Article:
This chapter considers the political controversy in Britain over the lifting of restrictions of freedom of movement on European Union (EU) citizens from Bulgaria and Romania in January 2014. The response of the then Conservative-Liberal Democrat Coalition Government centred on altering the rules on the payment of welfare benefits to potential new EU immigrants such that they would not be entitled to claim these benefits for 3 months after entry to the United Kingdom. This policy led to a split in the coalition, with the Liberal Democrat leadership claiming that it was a panicked move by the majority Conservative coalition partner, and moreover that it was a blatant attempt to appeal the electorate in an effort to be seen to be doing something to stop the welfare benefit system from being abused by ‘foreigners’. The backdrop to this political fracas centred on the economic contribution of East European immigrants to Britain and the claim and counterclaim over the issues jobs, welfare benefits and services such as English language support in schools. These contentious issues are examined in terms of an analysis of online comments to posted in reaction to a political interview with Vince Cable, the Liberal Democrat business secretary, who claimed that the Conservatives were attempting to placate public disquiet over immigration as a response to the rising popularity of the United Kingdom Independence Party.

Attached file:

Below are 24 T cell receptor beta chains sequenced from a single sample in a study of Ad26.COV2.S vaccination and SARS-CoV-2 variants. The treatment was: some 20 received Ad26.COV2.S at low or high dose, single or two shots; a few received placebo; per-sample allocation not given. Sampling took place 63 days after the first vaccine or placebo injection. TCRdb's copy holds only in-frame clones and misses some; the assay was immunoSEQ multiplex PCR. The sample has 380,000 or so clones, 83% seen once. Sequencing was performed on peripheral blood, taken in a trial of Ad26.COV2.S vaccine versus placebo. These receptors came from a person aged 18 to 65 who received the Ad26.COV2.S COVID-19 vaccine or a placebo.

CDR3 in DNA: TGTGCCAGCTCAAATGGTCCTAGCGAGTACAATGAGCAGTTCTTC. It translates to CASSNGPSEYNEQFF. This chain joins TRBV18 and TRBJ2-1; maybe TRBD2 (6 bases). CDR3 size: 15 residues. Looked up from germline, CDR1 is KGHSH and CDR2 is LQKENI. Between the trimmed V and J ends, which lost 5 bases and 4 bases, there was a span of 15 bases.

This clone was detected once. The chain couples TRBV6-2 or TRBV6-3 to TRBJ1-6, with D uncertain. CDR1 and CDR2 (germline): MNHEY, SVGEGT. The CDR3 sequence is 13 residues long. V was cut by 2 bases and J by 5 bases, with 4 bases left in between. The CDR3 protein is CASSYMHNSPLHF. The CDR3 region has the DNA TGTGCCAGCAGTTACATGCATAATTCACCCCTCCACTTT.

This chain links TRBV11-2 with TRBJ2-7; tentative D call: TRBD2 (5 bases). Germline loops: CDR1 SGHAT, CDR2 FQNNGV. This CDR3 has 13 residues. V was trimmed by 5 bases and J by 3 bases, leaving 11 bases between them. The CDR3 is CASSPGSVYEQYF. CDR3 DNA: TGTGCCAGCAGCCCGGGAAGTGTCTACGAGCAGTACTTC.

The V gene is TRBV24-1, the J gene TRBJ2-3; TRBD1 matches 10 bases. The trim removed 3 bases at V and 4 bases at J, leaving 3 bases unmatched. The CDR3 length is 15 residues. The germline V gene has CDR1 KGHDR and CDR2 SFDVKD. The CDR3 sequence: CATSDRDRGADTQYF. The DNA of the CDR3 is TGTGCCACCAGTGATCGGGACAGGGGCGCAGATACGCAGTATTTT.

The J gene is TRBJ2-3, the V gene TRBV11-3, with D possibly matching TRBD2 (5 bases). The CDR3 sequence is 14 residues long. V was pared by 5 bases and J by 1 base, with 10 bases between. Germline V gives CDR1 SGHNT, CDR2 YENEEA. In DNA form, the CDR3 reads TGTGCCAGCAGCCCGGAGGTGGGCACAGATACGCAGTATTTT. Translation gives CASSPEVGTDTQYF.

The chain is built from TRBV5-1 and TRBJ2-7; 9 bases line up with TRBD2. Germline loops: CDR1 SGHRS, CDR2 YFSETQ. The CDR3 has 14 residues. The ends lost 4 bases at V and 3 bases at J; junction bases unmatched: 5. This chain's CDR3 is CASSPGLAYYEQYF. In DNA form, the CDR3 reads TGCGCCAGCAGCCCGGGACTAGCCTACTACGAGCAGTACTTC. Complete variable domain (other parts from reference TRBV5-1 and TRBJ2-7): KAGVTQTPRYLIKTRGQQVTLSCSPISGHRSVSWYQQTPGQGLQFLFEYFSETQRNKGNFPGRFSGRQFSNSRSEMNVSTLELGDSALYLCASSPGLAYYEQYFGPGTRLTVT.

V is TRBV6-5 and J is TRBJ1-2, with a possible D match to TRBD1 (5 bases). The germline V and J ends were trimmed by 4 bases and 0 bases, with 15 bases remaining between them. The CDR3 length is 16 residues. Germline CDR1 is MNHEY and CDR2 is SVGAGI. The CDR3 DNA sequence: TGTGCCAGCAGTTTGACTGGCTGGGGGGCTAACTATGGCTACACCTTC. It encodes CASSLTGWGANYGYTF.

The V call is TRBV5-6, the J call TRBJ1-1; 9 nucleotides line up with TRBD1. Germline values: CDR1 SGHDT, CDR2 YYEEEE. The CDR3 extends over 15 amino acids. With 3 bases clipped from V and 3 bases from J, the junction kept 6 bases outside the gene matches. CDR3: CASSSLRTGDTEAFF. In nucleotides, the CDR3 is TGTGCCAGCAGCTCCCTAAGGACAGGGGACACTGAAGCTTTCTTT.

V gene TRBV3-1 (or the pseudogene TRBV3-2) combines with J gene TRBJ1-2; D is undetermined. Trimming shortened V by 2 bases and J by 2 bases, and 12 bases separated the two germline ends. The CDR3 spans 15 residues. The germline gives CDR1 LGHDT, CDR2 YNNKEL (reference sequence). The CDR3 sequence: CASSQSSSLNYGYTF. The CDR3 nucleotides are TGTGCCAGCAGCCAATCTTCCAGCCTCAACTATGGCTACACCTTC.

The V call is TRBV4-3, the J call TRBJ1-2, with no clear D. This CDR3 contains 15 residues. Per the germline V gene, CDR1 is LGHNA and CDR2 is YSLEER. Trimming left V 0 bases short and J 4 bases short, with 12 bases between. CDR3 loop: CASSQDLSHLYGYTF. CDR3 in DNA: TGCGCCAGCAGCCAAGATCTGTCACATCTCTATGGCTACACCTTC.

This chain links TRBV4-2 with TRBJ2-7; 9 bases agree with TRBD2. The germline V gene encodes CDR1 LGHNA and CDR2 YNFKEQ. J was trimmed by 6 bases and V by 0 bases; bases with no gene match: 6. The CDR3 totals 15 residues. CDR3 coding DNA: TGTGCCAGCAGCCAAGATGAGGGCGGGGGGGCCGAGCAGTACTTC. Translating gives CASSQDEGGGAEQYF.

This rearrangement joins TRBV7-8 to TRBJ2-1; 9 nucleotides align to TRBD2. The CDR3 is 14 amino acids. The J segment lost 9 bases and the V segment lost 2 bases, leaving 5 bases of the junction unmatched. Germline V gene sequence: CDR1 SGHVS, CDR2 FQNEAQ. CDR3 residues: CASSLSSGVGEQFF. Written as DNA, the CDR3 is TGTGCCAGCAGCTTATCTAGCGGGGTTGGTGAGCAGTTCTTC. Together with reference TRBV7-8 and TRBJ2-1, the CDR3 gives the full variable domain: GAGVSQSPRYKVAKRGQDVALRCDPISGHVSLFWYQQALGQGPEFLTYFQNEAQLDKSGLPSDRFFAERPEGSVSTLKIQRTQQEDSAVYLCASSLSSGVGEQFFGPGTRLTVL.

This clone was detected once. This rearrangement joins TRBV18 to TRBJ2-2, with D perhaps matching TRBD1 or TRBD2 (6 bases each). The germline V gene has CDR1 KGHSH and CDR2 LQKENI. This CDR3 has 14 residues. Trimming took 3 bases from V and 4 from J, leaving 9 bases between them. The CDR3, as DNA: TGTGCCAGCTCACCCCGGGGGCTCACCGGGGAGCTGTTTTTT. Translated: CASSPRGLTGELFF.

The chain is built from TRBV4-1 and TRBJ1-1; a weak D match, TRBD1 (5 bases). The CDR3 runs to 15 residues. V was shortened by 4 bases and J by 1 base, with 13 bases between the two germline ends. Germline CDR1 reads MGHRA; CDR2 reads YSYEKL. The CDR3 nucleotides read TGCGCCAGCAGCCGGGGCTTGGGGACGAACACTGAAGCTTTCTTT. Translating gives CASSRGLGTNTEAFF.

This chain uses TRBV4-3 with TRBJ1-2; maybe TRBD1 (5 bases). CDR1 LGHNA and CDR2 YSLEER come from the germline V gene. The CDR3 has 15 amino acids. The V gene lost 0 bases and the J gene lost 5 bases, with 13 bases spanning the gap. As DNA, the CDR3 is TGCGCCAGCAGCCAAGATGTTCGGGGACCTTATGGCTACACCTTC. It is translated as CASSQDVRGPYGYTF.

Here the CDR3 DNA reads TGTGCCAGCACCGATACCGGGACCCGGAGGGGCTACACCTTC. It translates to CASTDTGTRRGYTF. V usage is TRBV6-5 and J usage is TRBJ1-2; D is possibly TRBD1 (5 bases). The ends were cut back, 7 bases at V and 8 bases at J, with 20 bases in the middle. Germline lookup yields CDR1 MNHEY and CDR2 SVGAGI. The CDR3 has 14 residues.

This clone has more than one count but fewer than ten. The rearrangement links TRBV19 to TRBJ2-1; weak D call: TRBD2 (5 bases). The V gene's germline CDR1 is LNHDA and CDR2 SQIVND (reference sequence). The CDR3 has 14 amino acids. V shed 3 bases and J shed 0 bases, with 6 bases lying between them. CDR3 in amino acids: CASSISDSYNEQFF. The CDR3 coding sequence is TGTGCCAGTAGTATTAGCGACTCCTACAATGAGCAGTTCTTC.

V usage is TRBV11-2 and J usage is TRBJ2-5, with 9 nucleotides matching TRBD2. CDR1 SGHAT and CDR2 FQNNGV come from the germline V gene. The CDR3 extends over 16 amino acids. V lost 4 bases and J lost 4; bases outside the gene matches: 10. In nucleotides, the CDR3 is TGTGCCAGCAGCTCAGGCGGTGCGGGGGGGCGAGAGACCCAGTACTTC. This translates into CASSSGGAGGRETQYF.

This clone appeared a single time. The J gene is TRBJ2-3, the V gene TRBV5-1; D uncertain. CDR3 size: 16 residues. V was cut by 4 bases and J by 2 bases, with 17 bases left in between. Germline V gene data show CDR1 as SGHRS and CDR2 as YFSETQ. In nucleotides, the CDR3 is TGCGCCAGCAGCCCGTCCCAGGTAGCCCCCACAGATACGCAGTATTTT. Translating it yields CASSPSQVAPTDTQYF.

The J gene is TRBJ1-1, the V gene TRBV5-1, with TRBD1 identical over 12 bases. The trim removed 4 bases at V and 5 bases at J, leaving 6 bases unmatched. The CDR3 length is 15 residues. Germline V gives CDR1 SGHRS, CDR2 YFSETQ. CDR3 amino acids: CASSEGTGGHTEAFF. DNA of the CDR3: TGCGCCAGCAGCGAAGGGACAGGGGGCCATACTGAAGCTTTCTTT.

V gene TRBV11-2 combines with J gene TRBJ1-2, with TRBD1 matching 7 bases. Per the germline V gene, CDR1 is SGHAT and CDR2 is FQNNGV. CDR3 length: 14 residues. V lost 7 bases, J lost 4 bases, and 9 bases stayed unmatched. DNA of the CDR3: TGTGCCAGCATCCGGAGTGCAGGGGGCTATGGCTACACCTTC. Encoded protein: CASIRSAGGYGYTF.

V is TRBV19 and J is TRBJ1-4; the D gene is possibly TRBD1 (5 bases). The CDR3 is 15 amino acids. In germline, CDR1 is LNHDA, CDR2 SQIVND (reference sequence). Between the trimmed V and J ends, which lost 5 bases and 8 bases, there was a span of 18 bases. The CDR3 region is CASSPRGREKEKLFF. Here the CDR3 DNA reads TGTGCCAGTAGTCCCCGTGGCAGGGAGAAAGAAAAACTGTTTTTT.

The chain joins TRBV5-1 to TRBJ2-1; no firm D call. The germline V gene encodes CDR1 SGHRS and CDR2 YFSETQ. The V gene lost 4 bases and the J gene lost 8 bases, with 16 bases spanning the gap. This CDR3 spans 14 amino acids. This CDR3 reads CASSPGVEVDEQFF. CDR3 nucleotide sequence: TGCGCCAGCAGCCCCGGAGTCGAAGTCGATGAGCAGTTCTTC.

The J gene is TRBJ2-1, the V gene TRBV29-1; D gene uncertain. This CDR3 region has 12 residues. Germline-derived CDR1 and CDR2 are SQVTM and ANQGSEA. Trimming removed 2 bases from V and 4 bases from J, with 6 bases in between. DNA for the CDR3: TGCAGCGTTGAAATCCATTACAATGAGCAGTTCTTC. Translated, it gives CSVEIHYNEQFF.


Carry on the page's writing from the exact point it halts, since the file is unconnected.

|Title of host publication||National identity and Europe in times of crisis|
|Subtitle of host publication||doing and undoing Europe|
|Editors||Christian Karner, Monika Kopytowska|
|Place of Publication||Bingley|
|Number of pages||22|
|Publication status||Published - 29 Aug 2017|
Moir, J. (2017). Britain, Bulgaria and benefits: the political rhetoric of European (dis)integration. In C. Karner, & M. Kopytowska (Eds.), National identity and Europe in times of crisis: doing and undoing Europe (1 ed., pp. 61-82). Emerald. https://doi.org/10.1108/978-1-78714-513-920171004